The criminal-contempt vote is supposed to direct a U.S. attorney to convene a grand jury to review the case and decide whether to indict Holder.
However, considering Holder would be investigated by his own employees, some analysts have said it’s unlikely that would happen. If the case proceeds, though, Holder could face a maximum one year in jail if convicted.
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by Charles Krauthammer
It’s the judiciary’s Nixon-to-China: Chief Justice John Roberts joins the liberal wing of the Supreme Court and upholds the constitutionality of Obamacare. How? By pulling off one of the great constitutional finesses of all time. He managed to uphold the central conservative argument against Obamacare, while at the same time finding a narrow definitional dodge to uphold the law — and thus prevented the court from being seen as having overturned, presumably on political grounds, the signature legislation of this administration.
Why did he do it? Because he carries two identities. Jurisprudentially, he is a constitutional conservative. Institutionally, he is chief justice and sees himself as uniquely entrusted with the custodianship of the court’s legitimacy, reputation and stature.
As a conservative, he is as appalled as his conservative colleagues by the administration’s central argument that Obamacare’s individual mandate is a proper exercise of its authority to regulate commerce.
That makes congressional power effectively unlimited. Mr. Jones is not a purchaser of health insurance. Mr. Jones has therefore manifestly not entered into any commerce. Yet Congress tells him he must buy health insurance — on the grounds that it isregulating commerce. If government can do that under the commerce clause, what can it not do?
“The Framers . . . gave Congress the power to regulate commerce, not to compel it,”writes Roberts. Otherwise you “undermine the principle that the Federal Government is a government of limited and enumerated powers.”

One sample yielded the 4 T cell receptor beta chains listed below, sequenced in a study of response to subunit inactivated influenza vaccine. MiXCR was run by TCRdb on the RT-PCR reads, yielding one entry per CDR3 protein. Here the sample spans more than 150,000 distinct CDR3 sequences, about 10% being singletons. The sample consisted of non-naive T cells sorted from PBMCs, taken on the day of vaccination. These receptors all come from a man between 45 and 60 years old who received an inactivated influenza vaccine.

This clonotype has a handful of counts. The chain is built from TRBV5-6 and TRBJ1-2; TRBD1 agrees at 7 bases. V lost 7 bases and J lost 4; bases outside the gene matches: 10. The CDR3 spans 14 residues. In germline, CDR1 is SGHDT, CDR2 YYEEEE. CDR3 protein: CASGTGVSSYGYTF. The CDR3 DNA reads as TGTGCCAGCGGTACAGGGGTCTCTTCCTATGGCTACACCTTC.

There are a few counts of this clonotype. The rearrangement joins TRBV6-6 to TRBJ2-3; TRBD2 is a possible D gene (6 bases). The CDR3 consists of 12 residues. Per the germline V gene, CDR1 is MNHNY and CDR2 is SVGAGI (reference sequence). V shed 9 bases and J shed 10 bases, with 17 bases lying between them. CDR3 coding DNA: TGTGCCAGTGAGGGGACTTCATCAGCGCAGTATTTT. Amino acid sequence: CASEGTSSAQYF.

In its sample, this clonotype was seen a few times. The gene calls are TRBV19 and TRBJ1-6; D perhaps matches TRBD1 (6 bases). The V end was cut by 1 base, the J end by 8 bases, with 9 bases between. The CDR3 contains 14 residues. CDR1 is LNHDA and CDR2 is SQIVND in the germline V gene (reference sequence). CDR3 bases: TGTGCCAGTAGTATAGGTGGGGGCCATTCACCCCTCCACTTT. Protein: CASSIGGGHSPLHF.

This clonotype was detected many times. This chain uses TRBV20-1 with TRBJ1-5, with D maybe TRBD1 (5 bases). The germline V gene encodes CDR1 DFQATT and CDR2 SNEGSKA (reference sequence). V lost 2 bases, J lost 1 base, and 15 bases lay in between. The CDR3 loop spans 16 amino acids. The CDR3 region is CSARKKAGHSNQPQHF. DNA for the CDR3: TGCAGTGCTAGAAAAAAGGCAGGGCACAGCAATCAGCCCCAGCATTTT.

Rumors lit the market on fire, late in the day, regarding financial support for both Italy and Spain. Apparently, the summit is going well.
“Unwilling to impose rules on themselves that they have on others in government, 130 congressional lawmakers have invested in company stocks while making legislative decisions impacting the very same corporate interests.
“Fortune — Here we go again. Wall Street has a history of not focusing on bad news until it’s too late. Then panic ensues. We might be seeing that pattern again with the so-called fiscal cliff.
A recent survey found that 93% of top Wall Street strategists and economists still aren’t factoring into their estimates for next year the epic mix of tax increases and spending cuts that are expected to kick in January 1. The question is whether Wall Street is correctly handicapping the fiscal cliff, or just being ignorant.
“It’s clear that a large percentage of Wall Street doesn’t expect us to go over the fiscal cliff,” says Randell Moore, who is the editor of the Blue Chip Economic Indicators, which runs the highly regarded monthly survey of Wall Street strategists. “That may be optimistic, but that’s their forecast.”Comments »
“Shares of medical device companies were mostly lower Thursday after the Supreme Court upheld the 2010 health care overhaul law.
In a highly anticipated decision, the court ruled the health care law is Constitutional by a 5-4 majority. The vote upheld almost the entire the law, including a provision that requires most people to have health insurance or will have to pay a fine.
FBR Capital Markets analyst Benjamin Salisbury said the ruling was a surprise because many people expected the insurance mandate to be overturned. He said the ruling “is likely to be viewed most negatively for medical device manufacturers” because the law includes an excise tax on medical devices that goes into effect in January.”Comments »